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New Zealand’s economy is strongly based on adding value to raw materials through processing. Traditional export industries are increasingly looking to innovations in biotechnology and nanotechnology to develop new products or ingredients from New Zealand resources. Similarly new companies are emerging based on these innovations. In the current global market, these new and existing products, must be manufactured and distributed in a sustainable way. Industry must make use of sophisticated environmental technologies to ensure maximum recovery of by-products and minimal impact on surrounding ecosystems. Similarly the use or co-production of energy and minimisation of carbon emissions is critical to the ongoing success of the processing industries.
Three majors in sustainable processing are offered, underpinned by process engineering, each focussing on different technologies or industry applications:
Engineering graduates in Biotechnology, Chemical and nanotechnology and Environmental technology and sustainable energy, typically begin their careers in technical roles in the processing industries and progress rapidly to managerial positions. As well as contributing strongly to the growth and improvement of established export industries, new opportunities are becoming available in emerging enterprises based on new innovations in biotechnology, nanotechnology and renewable energy.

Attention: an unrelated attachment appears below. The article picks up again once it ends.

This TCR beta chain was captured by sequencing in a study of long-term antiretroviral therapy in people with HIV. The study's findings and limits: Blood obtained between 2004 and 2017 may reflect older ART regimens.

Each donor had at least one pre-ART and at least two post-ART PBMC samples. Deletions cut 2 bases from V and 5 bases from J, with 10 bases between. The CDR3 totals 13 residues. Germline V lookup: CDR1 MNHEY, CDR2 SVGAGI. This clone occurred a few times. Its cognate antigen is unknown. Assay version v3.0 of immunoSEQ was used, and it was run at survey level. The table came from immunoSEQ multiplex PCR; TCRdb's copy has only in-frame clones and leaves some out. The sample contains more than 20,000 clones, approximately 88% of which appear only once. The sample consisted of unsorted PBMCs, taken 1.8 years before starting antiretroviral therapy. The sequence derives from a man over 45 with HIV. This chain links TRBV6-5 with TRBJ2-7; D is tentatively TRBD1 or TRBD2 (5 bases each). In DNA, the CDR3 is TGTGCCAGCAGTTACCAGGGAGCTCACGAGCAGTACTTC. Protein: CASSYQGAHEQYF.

Atomic Force Microscope
Catalysts and Electrolysis
Fuel cells for the military
Gold as catalyst
Hydrogen fuel cells
Keeping nanoparticles ‘nano’
A career in Environmental Engineering will be a natural progression of John Manzano’s own personal interest in the natural environment.
Originally from the Philippines, John came to New Zealand when he was six. His father is an engineer, and his brother a civil engineer, but it was engineering “open” days at high school that really showed John the opportunity environmental engineering could offer.
Massey University’s Bachelor of Engineering in Environmental Technology and Sustainable Energy makes it possible for John to work with conviction about something he believes in.
John is passionate about the outdoors. Tramping in the New Zealand bush, enjoying the mountains, forests, lakes and beaches, John recognised the significance of working to preserve our natural heritage.
“Engineering for me is about designing systems to deal with treating the waste we generate, which could otherwise pollute and destroy what I enjoy most,” says John. He recognises the impact engineering has in designing the utilities we enjoy in our everyday lives.
Environmental Technology and Sustainable Energy Engineering makes it possible for John to study a degree that directly helps in reducing pollution. He is also very interested to see systems for processing waste to produce energy and other valuable products.
John’s degree could see him working on sustainable energy projects, energy from waste projects or working for an engineering consultancy, developing projects that help minimise the environmental impact of development.
“Ideally I want to be involved in waste to energy work, working for a multinational engineering consultancy. I want to get to work on planet projects around the world.”
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Last updated on Monday, 29 April 2013
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